The article can be any work prepared by the student while enrolled in law school and can include prior works prepared for a law journal or a law school course, so long as the submitted version complies with the submission guidelines. The Hartrick Scholar Judging Committee will select one or more outstanding submissions that they deem worthy of recognition.
Submission Guidelines: The article must be submitted electronically to the Hartrick Scholar Judging Committee, at the address listed below, on or before March 1, 2022. The article should not exceed 8,000 words including footnotes (this approximates 40 double-spaced pages of text and footnotes or 25 printed pages). Footnotes should be in Blue Book format and placed at the bottom of the page where the footnoted text appears. The article should be submitted in pdf format accompanied by a cover email message that contains the following information: (1) your name; (2) the title of your article; (3) the law school where you are currently enrolled; (4) your year at law school (in 2021-22); (5) your mailing address; (6) your telephone number, preferably cell phone; and (7) your email address. The article should NOT contain your name, law school, or any other identifying information. The winning paper will be published in the 73rd Annual Proceedings of the Institute on Oil & Gas Law; therefore if the article has been published elsewhere, the submission must include permission to publish the article from the original publisher.
Selection of the 2022 Hartrick Scholar: The Hartrick Scholar selected by the Judging Committee will be notified on or before April 15, 2022. The Scholar will receive a $2,500 cash award.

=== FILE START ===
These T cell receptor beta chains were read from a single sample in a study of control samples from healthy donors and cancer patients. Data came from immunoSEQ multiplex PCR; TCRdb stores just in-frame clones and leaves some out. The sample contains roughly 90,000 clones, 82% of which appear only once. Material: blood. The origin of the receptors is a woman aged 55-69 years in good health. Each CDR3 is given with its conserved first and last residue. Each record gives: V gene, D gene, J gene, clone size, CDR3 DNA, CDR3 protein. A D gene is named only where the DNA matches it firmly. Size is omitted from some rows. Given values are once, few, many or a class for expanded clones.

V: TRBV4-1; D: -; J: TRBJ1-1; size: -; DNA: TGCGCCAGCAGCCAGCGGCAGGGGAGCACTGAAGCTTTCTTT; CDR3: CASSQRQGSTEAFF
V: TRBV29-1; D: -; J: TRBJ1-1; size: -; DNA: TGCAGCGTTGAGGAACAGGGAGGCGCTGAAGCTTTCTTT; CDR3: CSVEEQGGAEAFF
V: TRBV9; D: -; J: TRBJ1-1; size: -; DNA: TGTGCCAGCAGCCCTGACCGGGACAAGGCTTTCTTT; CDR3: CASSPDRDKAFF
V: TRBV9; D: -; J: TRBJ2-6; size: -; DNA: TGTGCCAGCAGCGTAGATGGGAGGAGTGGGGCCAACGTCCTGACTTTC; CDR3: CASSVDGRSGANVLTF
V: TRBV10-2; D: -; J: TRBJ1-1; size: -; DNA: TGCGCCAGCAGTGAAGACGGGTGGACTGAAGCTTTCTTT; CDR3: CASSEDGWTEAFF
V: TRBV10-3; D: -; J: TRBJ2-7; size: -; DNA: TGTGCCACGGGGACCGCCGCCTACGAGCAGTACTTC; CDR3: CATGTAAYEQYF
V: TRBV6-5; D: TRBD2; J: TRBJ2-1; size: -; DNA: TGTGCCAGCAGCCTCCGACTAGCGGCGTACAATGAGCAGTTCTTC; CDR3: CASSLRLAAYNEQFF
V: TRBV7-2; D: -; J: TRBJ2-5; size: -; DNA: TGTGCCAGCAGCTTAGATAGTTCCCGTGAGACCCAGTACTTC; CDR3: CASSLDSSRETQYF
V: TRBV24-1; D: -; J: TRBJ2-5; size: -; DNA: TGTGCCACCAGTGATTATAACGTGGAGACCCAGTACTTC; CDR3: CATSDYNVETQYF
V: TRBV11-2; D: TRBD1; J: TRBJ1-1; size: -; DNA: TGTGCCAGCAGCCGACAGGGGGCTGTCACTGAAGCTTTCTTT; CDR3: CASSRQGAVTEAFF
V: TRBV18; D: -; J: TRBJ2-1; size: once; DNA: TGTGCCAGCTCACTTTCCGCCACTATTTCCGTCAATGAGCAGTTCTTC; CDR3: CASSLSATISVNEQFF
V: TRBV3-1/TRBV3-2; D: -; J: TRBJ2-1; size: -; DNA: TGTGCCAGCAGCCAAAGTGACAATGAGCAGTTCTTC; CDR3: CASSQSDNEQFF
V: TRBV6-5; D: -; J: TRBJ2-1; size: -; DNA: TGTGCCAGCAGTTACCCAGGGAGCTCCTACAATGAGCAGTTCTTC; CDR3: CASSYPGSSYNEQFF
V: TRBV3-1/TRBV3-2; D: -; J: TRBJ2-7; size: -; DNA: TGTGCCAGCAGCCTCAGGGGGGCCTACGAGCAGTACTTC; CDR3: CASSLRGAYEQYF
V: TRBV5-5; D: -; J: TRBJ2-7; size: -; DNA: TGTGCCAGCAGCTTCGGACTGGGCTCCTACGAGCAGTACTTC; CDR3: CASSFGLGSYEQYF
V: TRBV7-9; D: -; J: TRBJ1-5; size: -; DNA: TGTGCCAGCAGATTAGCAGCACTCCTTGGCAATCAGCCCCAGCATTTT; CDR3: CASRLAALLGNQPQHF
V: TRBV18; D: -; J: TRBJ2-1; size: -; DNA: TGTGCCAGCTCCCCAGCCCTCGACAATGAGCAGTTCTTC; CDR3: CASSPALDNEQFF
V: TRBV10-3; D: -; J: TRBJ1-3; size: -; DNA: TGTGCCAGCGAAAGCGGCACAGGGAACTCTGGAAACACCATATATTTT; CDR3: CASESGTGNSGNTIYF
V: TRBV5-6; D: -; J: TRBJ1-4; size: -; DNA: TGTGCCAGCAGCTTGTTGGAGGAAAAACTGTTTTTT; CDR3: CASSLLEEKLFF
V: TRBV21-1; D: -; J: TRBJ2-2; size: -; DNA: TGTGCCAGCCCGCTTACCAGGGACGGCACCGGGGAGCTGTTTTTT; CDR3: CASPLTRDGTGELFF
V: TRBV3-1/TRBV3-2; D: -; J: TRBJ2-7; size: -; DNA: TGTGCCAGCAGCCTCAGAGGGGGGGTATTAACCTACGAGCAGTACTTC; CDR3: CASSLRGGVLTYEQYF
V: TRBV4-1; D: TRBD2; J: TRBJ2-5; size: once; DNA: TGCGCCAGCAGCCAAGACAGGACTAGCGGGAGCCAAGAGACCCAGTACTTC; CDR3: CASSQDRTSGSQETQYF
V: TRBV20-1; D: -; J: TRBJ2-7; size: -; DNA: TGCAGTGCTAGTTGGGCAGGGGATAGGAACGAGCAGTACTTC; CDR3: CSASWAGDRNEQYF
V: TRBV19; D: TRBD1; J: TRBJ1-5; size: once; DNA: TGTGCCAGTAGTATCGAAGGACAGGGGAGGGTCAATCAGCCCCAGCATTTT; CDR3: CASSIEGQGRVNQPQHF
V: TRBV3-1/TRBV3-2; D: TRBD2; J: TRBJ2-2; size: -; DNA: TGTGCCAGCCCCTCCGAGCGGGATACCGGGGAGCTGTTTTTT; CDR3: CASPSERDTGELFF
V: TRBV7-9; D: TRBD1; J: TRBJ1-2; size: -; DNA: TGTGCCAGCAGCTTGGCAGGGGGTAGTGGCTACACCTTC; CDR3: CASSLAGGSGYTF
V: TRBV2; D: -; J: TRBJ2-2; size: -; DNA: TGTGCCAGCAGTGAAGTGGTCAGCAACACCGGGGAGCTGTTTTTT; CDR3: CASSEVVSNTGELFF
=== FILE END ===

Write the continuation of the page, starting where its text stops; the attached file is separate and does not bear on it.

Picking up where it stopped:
Submit Articles To:
Hartrick Scholar Judging Committee
ATTN: Vickie Adams, Institute for Energy Law
Using this email address: email@example.com
For Questions Contact:
Institute for Energy Law
Careers in Energy Law Videos
The IEL has prepared two short videos in which a number of practicing lawyers are asked to describe what they enjoy and find satisfying about their careers in energy law, and also to talk about how they decided at law school or later that energy law was going to be their specialty of choice. Designed to assist law students and young lawyers who may be considering the oil and gas or other energy industry components either for employment or for specialization, these short productions will be useful to professors and careers advisory staff at law schools, as well as to young lawyers in the early stages of their careers.
The first video, Beyond Law School, is intended to give law students a flavor of life as an energy attorney, and reasons why they might consider energy law as a career. The second, In Practice, describes the importance of this sector of legal work, as well as the excitement and job satisfaction found by lawyers working there.
You can watch the videos below, and they are also available for download by following these links: Beyond Law School; In Practice.
The IEL Hartrick Scholar Writing Competition
The 2021 Hartrick Scholar Writing Competition received a very large number of papers, making it one of our largest competitions ever. Each paper was ranked by multiple judges. Four papers were identified by the judges as finalists this year, and Eric Leis of Notre Dame Law School was chosen as this year’s winner with his paper Facilitating Fission: How the NRC Can Improve the Licensing of Small Modular Reactors. Eric received a $2500 prize and registration to the 72nd Annual Oil and Gas Law Conference. To read the winning paper, click here.
Other finalists this year include:
- Rachel Blue, University of Denver Sturm College of Law, Solving the U.S. Plastic Crisis: Chemical Recycling to Advance Plastic to Fuel Creation
- Marisa Del Turco, Louisiana State University Paul M. Hebert Law Center, The Transformation From Cooperative Federalism to Exclusive Jurisdiction: Issues In the Evolution of a New Era Of Energy Regulation
- Jenelle Tubergen, University of Houston Law Center, Is Lithium Really That Lit? A Life Cycle Analysis of Lithium-Ion Batteries